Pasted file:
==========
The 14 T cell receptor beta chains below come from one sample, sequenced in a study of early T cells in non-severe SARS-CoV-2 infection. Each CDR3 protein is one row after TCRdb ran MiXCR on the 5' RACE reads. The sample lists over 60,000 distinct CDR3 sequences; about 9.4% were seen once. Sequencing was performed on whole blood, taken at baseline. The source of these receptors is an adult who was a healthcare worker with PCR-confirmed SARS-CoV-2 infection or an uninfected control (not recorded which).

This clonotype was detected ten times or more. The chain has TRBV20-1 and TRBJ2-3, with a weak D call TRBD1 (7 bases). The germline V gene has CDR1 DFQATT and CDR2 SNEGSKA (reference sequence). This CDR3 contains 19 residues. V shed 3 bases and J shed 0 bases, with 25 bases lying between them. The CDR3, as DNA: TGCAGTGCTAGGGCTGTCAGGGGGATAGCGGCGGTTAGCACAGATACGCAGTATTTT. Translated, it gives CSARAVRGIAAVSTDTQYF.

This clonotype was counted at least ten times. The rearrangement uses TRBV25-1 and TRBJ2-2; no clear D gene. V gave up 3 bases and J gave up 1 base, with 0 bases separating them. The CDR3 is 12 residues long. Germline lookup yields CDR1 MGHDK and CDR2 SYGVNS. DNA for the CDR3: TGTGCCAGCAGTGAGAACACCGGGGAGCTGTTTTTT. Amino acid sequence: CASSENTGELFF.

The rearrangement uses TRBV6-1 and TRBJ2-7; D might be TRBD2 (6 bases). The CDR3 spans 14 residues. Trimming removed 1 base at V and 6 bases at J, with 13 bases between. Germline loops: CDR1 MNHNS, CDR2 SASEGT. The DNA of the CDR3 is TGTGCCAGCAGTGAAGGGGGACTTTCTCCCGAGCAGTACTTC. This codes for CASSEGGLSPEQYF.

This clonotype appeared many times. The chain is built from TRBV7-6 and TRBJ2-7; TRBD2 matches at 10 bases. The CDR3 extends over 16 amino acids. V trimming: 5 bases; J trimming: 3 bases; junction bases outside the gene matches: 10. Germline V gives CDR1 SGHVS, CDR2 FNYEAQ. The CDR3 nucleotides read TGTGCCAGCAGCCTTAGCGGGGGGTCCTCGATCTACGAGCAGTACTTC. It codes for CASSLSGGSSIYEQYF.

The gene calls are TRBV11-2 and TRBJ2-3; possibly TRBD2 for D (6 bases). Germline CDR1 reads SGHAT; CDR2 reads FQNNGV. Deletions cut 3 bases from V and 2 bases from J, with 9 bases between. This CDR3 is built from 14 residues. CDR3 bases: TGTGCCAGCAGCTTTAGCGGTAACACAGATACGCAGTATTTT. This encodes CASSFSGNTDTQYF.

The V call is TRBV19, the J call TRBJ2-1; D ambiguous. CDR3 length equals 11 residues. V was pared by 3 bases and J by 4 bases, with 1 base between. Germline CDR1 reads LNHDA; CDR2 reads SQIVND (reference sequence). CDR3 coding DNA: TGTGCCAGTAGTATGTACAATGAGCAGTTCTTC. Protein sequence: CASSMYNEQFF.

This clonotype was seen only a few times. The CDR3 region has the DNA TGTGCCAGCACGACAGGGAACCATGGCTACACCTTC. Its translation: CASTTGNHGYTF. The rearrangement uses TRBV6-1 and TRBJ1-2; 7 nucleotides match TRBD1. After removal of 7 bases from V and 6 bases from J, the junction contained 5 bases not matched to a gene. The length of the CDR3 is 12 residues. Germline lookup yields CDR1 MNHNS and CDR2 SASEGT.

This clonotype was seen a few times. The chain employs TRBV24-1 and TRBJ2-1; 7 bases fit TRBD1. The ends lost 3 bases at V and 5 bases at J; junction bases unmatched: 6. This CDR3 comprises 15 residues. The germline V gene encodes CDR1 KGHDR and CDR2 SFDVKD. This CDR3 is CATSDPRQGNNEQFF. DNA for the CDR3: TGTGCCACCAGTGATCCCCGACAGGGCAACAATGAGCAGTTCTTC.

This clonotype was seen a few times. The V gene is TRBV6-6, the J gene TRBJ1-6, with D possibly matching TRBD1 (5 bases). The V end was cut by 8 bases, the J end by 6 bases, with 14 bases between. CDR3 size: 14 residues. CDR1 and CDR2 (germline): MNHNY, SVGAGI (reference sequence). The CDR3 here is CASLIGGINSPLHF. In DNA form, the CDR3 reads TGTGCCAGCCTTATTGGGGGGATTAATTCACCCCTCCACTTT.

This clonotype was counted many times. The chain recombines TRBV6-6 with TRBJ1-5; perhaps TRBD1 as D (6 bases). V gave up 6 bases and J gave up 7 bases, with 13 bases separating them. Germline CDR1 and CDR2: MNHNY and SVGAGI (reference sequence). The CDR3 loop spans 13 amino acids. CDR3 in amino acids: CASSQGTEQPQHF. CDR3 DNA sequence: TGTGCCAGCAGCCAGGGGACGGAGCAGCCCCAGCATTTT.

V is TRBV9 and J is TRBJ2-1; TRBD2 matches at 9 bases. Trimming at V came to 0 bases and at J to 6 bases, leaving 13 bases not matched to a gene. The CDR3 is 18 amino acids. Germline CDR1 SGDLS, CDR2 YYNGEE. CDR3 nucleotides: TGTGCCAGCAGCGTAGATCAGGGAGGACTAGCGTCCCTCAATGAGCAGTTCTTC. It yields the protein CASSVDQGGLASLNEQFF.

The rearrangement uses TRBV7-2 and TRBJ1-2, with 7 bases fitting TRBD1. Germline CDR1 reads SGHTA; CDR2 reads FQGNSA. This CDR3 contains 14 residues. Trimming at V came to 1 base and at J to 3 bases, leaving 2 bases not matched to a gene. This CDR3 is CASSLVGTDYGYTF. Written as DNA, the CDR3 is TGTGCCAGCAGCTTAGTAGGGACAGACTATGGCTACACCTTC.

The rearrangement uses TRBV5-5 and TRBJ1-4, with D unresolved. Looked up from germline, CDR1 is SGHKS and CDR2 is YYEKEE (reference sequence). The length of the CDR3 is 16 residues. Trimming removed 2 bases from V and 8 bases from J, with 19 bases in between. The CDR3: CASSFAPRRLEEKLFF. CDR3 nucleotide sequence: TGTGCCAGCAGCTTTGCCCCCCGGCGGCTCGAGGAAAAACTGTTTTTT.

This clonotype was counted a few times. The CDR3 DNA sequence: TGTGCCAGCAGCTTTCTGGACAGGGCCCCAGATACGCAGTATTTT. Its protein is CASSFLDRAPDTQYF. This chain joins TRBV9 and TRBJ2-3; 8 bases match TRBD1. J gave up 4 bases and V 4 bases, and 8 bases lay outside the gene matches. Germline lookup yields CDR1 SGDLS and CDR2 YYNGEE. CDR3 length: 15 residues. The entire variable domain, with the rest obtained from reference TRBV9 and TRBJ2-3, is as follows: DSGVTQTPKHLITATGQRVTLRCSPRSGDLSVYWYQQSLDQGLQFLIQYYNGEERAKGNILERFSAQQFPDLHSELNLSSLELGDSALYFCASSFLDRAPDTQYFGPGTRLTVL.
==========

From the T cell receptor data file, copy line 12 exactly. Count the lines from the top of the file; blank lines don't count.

V is TRBV9 and J is TRBJ2-1; TRBD2 matches at 9 bases. Trimming at V came to 0 bases and at J to 6 bases, leaving 13 bases not matched to a gene. The CDR3 is 18 amino acids. Germline CDR1 SGDLS, CDR2 YYNGEE. CDR3 nucleotides: TGTGCCAGCAGCGTAGATCAGGGAGGACTAGCGTCCCTCAATGAGCAGTTCTTC. It yields the protein CASSVDQGGLASLNEQFF.